NASA says construction work is finished in Huntsville on a 221-foot-tall, twin-tower stand that will be used to test hardware for the space agency's new rocket.

 The massive structure is located at Marshall Space Flight Center, where engineers are installing equipment needed to test the largest fuel tank that will be part of the Space Launch System rocket.

Sessions
AP

The confirmation hearing for Senator Jeff Sessions is set to begin this week.

The Alabama senator has been nominated for the U.S. Attorney General post. Sessions’ nomination has drawn criticism from groups like the NAACP because of comments he made regarding the Ku Klux Klan and his prosecution of three activists accused of voter fraud in Perry County, Alabama. The son of the defendants in that case has come forward to endorse Sessions for Attorney General.

A German man has pleaded guilty and apologized after setting a fire that engulfed an oak tree at Auburn University's landmark Toomer's Corner.

Jochen Weist pleaded guilty to criminal mischief Thursday in Lee County. Asked to speak, Weist said: "I'm sorry."   

The Opelika-Auburn News reports the man agreed to pay more than $20,000 in restitution. He will avoid jail time with a three-year suspended sentence and five years on probation.

A prosecutor says the man likely will get his passport to return to Germany.

State Auditor Jim Zeigler is asking the House Judiciary Committee to restart an impeachment probe of Governor Robert Bentley.    Zeigler sent a  letter to House Judiciary Chairman Mike Jones on New Year's Day asking the committee to resume the investigation.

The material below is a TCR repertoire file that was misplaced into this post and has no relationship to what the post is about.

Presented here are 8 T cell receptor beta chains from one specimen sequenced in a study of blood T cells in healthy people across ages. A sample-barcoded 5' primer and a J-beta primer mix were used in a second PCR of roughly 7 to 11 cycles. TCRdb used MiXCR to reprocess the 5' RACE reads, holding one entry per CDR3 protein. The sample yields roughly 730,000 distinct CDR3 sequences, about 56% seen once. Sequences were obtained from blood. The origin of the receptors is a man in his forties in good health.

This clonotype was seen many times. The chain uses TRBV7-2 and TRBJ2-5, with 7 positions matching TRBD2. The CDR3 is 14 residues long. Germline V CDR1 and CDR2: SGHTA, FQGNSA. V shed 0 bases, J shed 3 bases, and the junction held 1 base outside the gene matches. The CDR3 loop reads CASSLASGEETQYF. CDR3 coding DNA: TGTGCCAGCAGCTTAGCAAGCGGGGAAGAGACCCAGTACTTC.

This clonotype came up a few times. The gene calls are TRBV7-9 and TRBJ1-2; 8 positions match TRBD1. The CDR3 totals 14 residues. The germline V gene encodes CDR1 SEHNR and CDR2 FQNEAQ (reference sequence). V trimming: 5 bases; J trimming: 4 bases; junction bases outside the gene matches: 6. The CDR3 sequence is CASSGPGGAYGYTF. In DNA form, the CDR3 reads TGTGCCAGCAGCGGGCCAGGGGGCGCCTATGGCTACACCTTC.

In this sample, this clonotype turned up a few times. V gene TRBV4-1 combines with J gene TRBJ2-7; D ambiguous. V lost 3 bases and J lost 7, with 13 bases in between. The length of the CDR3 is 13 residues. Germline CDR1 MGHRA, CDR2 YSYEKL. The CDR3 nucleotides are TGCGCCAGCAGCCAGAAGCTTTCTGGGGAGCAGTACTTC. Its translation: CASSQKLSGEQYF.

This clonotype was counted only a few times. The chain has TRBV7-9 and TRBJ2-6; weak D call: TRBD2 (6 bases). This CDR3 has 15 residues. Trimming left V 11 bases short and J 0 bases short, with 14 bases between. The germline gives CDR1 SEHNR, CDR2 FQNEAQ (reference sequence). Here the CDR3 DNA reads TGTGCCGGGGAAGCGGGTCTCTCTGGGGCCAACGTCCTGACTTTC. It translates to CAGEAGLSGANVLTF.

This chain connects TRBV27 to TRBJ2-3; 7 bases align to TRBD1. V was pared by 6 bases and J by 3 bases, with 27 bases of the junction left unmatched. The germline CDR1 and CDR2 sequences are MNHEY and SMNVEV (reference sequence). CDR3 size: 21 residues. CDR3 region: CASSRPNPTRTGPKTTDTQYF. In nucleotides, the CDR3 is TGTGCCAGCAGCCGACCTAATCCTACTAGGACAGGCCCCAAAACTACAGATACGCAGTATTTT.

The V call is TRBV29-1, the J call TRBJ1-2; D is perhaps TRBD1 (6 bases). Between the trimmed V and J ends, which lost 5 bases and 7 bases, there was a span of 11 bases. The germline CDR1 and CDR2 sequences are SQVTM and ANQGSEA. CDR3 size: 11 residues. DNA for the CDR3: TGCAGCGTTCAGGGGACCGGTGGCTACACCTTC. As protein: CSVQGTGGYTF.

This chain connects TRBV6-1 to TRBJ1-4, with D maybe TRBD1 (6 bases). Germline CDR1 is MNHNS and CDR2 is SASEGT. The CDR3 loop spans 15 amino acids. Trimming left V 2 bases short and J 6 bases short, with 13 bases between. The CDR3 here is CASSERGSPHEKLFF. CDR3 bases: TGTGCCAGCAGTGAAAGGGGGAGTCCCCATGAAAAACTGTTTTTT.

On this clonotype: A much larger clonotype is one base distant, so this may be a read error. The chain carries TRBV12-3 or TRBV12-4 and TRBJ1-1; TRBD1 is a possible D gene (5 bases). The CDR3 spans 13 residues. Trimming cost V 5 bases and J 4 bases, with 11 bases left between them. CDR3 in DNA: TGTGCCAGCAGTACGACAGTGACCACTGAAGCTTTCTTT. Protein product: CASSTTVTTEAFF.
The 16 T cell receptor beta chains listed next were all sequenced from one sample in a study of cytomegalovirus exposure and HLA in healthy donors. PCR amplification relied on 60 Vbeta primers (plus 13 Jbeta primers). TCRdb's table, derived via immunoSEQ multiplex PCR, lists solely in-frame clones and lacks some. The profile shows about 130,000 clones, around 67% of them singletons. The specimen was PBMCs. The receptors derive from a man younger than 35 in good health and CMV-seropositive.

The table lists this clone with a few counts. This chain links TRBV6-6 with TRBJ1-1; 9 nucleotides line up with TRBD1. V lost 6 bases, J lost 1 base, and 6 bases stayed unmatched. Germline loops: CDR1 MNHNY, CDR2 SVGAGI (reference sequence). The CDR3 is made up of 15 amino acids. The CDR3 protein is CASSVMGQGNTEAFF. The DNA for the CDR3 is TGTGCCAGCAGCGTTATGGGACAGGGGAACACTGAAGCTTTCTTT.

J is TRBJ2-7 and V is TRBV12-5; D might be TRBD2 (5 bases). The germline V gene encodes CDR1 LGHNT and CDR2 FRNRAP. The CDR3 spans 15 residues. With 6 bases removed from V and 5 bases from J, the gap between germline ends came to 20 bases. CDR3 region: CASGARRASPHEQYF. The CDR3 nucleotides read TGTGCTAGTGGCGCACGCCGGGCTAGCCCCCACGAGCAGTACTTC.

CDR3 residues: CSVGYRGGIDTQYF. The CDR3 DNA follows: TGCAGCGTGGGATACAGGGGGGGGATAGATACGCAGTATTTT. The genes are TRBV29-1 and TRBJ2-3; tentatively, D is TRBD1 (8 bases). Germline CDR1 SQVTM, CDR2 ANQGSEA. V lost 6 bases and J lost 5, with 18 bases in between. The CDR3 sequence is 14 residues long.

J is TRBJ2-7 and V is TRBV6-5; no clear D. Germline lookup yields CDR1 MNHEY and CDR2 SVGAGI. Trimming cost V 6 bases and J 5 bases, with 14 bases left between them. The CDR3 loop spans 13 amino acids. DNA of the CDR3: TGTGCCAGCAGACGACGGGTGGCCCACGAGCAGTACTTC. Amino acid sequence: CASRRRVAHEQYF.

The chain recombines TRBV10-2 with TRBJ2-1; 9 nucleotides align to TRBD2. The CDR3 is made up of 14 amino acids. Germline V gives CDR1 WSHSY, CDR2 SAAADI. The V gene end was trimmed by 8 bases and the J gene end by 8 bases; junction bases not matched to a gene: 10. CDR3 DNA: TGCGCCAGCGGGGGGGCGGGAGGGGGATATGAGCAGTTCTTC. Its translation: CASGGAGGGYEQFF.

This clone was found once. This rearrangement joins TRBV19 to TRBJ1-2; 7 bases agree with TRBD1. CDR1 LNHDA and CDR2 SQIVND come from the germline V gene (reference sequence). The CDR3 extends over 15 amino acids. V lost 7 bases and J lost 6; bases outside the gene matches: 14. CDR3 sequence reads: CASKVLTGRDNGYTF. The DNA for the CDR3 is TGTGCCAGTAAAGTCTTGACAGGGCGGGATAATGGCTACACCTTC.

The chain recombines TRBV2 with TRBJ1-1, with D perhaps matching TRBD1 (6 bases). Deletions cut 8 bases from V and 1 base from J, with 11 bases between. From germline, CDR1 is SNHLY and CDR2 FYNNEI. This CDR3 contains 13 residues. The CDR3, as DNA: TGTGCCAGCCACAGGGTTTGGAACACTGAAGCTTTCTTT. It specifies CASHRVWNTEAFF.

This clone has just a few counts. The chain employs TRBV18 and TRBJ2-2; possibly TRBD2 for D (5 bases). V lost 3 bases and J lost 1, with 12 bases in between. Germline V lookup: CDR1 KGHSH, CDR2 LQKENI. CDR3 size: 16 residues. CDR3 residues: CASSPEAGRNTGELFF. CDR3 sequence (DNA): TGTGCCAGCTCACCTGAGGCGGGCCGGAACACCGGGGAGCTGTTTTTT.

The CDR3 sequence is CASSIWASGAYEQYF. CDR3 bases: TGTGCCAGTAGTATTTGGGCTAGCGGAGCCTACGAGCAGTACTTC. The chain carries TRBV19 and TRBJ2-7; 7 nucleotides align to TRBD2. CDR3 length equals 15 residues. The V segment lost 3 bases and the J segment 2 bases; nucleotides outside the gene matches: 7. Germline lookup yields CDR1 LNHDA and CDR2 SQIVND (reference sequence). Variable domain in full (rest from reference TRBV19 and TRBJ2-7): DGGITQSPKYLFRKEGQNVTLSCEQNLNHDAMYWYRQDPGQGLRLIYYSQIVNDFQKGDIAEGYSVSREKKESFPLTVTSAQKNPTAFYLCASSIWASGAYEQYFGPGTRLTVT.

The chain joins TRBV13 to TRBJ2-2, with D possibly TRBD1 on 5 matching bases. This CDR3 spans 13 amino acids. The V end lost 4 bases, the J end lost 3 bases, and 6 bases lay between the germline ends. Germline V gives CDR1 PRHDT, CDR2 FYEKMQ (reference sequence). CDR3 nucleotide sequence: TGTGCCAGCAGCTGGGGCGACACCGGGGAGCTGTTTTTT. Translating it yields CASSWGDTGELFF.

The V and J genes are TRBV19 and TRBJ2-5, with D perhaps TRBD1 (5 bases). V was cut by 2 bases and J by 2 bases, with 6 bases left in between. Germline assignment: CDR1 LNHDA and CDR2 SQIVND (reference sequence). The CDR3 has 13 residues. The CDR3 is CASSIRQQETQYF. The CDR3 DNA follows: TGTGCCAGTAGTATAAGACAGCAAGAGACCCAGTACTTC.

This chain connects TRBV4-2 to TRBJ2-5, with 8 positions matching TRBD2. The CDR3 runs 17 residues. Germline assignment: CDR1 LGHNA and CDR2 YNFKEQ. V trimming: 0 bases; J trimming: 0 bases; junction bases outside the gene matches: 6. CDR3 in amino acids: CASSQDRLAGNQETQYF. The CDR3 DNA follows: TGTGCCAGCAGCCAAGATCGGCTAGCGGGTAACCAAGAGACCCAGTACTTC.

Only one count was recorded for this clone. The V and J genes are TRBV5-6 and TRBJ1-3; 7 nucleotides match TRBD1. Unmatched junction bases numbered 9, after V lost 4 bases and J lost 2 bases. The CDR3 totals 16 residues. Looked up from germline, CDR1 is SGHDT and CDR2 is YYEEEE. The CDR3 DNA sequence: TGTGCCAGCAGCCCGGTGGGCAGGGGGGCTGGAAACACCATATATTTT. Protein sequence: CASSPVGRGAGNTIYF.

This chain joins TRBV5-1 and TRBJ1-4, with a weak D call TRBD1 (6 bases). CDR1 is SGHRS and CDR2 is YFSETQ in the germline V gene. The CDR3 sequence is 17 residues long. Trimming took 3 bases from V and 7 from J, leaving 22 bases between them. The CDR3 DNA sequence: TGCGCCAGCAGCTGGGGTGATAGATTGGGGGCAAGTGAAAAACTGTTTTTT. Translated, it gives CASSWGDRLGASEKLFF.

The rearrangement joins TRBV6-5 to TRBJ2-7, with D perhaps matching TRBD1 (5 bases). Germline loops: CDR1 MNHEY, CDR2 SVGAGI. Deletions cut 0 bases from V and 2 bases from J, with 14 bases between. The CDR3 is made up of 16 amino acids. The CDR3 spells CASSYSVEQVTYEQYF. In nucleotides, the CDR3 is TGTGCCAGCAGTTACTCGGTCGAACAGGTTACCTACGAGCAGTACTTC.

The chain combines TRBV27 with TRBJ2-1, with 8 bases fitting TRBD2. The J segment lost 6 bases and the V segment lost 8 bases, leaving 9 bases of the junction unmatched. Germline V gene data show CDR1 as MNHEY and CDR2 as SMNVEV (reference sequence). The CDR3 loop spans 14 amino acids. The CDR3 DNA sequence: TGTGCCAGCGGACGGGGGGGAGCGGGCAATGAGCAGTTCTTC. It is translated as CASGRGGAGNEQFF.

The committee announced November third that it was suspending proceedings at the request of Alabama Attorney General Luther Strange.  Strange said his office was pursuing "related work.'

Within the next five months, President-elect Donald Trump could appoint a majority of the board for the Tennessee Valley Authority. The TVA is the nation's largest government-owned utility.

The Chattanooga Times Free Press reports three Democratic members of the board, including Chairman Joe Ritch, are leaving after the Republican-controlled Senate failed to confirm President Barack Obama's reappointment of the three directors last year.

An organization created to advance Governor Robert Bentley's political agenda is asking to be dismissed from a lawsuit filed by the governor's former security officer.